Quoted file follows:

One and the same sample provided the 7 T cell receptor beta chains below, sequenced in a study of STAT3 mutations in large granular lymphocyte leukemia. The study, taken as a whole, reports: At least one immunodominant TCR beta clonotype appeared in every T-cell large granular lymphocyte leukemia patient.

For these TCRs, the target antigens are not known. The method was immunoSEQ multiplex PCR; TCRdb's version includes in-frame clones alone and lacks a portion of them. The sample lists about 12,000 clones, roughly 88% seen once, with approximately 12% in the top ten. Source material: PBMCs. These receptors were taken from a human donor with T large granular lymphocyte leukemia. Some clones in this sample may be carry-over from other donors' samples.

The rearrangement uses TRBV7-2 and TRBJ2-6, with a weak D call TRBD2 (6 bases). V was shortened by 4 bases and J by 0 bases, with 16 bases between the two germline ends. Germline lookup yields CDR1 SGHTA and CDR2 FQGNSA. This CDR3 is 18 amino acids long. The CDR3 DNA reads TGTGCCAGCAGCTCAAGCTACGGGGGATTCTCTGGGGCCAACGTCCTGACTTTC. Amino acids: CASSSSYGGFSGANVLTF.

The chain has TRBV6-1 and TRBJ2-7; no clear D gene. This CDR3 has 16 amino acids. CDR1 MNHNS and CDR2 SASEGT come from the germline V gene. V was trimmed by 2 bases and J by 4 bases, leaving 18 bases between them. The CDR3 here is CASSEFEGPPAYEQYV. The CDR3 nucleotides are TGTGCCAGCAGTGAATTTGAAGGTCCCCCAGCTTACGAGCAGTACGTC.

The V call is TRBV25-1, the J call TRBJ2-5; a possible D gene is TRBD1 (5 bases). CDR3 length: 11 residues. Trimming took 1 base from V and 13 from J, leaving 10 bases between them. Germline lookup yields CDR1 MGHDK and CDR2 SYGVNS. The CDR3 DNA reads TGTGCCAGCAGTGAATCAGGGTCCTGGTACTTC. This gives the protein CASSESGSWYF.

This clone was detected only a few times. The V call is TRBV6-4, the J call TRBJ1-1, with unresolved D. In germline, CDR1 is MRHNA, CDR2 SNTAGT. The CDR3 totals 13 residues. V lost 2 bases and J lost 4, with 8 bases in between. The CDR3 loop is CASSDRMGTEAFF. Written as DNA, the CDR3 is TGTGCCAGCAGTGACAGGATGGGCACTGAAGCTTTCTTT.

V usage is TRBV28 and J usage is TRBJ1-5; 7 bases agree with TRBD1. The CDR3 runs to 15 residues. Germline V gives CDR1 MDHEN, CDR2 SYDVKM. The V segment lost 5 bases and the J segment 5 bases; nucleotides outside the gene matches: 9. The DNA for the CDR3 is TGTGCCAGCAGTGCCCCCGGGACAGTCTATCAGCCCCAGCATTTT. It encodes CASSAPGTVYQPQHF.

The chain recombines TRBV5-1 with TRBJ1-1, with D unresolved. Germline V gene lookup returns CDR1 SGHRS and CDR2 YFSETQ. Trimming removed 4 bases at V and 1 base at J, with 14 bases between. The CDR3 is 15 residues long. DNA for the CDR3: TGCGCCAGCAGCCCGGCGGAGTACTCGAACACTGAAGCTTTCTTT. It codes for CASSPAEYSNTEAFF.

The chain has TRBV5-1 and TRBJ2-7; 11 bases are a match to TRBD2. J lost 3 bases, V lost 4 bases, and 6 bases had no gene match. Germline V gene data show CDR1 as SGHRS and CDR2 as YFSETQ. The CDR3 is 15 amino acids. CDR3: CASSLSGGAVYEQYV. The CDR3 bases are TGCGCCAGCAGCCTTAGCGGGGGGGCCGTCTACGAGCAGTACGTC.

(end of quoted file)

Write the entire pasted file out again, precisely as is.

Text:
One and the same sample provided the 7 T cell receptor beta chains below, sequenced in a study of STAT3 mutations in large granular lymphocyte leukemia. The study, taken as a whole, reports: At least one immunodominant TCR beta clonotype appeared in every T-cell large granular lymphocyte leukemia patient.

For these TCRs, the target antigens are not known. The method was immunoSEQ multiplex PCR; TCRdb's version includes in-frame clones alone and lacks a portion of them. The sample lists about 12,000 clones, roughly 88% seen once, with approximately 12% in the top ten. Source material: PBMCs. These receptors were taken from a human donor with T large granular lymphocyte leukemia. Some clones in this sample may be carry-over from other donors' samples.

The rearrangement uses TRBV7-2 and TRBJ2-6, with a weak D call TRBD2 (6 bases). V was shortened by 4 bases and J by 0 bases, with 16 bases between the two germline ends. Germline lookup yields CDR1 SGHTA and CDR2 FQGNSA. This CDR3 is 18 amino acids long. The CDR3 DNA reads TGTGCCAGCAGCTCAAGCTACGGGGGATTCTCTGGGGCCAACGTCCTGACTTTC. Amino acids: CASSSSYGGFSGANVLTF.

The chain has TRBV6-1 and TRBJ2-7; no clear D gene. This CDR3 has 16 amino acids. CDR1 MNHNS and CDR2 SASEGT come from the germline V gene. V was trimmed by 2 bases and J by 4 bases, leaving 18 bases between them. The CDR3 here is CASSEFEGPPAYEQYV. The CDR3 nucleotides are TGTGCCAGCAGTGAATTTGAAGGTCCCCCAGCTTACGAGCAGTACGTC.

The V call is TRBV25-1, the J call TRBJ2-5; a possible D gene is TRBD1 (5 bases). CDR3 length: 11 residues. Trimming took 1 base from V and 13 from J, leaving 10 bases between them. Germline lookup yields CDR1 MGHDK and CDR2 SYGVNS. The CDR3 DNA reads TGTGCCAGCAGTGAATCAGGGTCCTGGTACTTC. This gives the protein CASSESGSWYF.

This clone was detected only a few times. The V call is TRBV6-4, the J call TRBJ1-1, with unresolved D. In germline, CDR1 is MRHNA, CDR2 SNTAGT. The CDR3 totals 13 residues. V lost 2 bases and J lost 4, with 8 bases in between. The CDR3 loop is CASSDRMGTEAFF. Written as DNA, the CDR3 is TGTGCCAGCAGTGACAGGATGGGCACTGAAGCTTTCTTT.

V usage is TRBV28 and J usage is TRBJ1-5; 7 bases agree with TRBD1. The CDR3 runs to 15 residues. Germline V gives CDR1 MDHEN, CDR2 SYDVKM. The V segment lost 5 bases and the J segment 5 bases; nucleotides outside the gene matches: 9. The DNA for the CDR3 is TGTGCCAGCAGTGCCCCCGGGACAGTCTATCAGCCCCAGCATTTT. It encodes CASSAPGTVYQPQHF.

The chain recombines TRBV5-1 with TRBJ1-1, with D unresolved. Germline V gene lookup returns CDR1 SGHRS and CDR2 YFSETQ. Trimming removed 4 bases at V and 1 base at J, with 14 bases between. The CDR3 is 15 residues long. DNA for the CDR3: TGCGCCAGCAGCCCGGCGGAGTACTCGAACACTGAAGCTTTCTTT. It codes for CASSPAEYSNTEAFF.

The chain has TRBV5-1 and TRBJ2-7; 11 bases are a match to TRBD2. J lost 3 bases, V lost 4 bases, and 6 bases had no gene match. Germline V gene data show CDR1 as SGHRS and CDR2 as YFSETQ. The CDR3 is 15 amino acids. CDR3: CASSLSGGAVYEQYV. The CDR3 bases are TGCGCCAGCAGCCTTAGCGGGGGGGCCGTCTACGAGCAGTACGTC.